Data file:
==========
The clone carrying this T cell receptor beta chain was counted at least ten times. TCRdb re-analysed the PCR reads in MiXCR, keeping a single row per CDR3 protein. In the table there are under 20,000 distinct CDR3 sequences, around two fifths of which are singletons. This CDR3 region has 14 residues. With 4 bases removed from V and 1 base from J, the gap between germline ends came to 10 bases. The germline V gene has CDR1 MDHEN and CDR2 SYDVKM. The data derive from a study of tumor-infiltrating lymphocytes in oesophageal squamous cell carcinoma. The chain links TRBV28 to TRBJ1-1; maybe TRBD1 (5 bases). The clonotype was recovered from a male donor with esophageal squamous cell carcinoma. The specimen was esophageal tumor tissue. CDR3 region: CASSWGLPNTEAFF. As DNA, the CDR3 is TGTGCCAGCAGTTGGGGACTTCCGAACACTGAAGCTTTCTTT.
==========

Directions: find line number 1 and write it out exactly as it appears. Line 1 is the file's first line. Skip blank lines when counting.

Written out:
The clone carrying this T cell receptor beta chain was counted at least ten times. TCRdb re-analysed the PCR reads in MiXCR, keeping a single row per CDR3 protein. In the table there are under 20,000 distinct CDR3 sequences, around two fifths of which are singletons. This CDR3 region has 14 residues. With 4 bases removed from V and 1 base from J, the gap between germline ends came to 10 bases. The germline V gene has CDR1 MDHEN and CDR2 SYDVKM. The data derive from a study of tumor-infiltrating lymphocytes in oesophageal squamous cell carcinoma. The chain links TRBV28 to TRBJ1-1; maybe TRBD1 (5 bases). The clonotype was recovered from a male donor with esophageal squamous cell carcinoma. The specimen was esophageal tumor tissue. CDR3 region: CASSWGLPNTEAFF. As DNA, the CDR3 is TGTGCCAGCAGTTGGGGACTTCCGAACACTGAAGCTTTCTTT.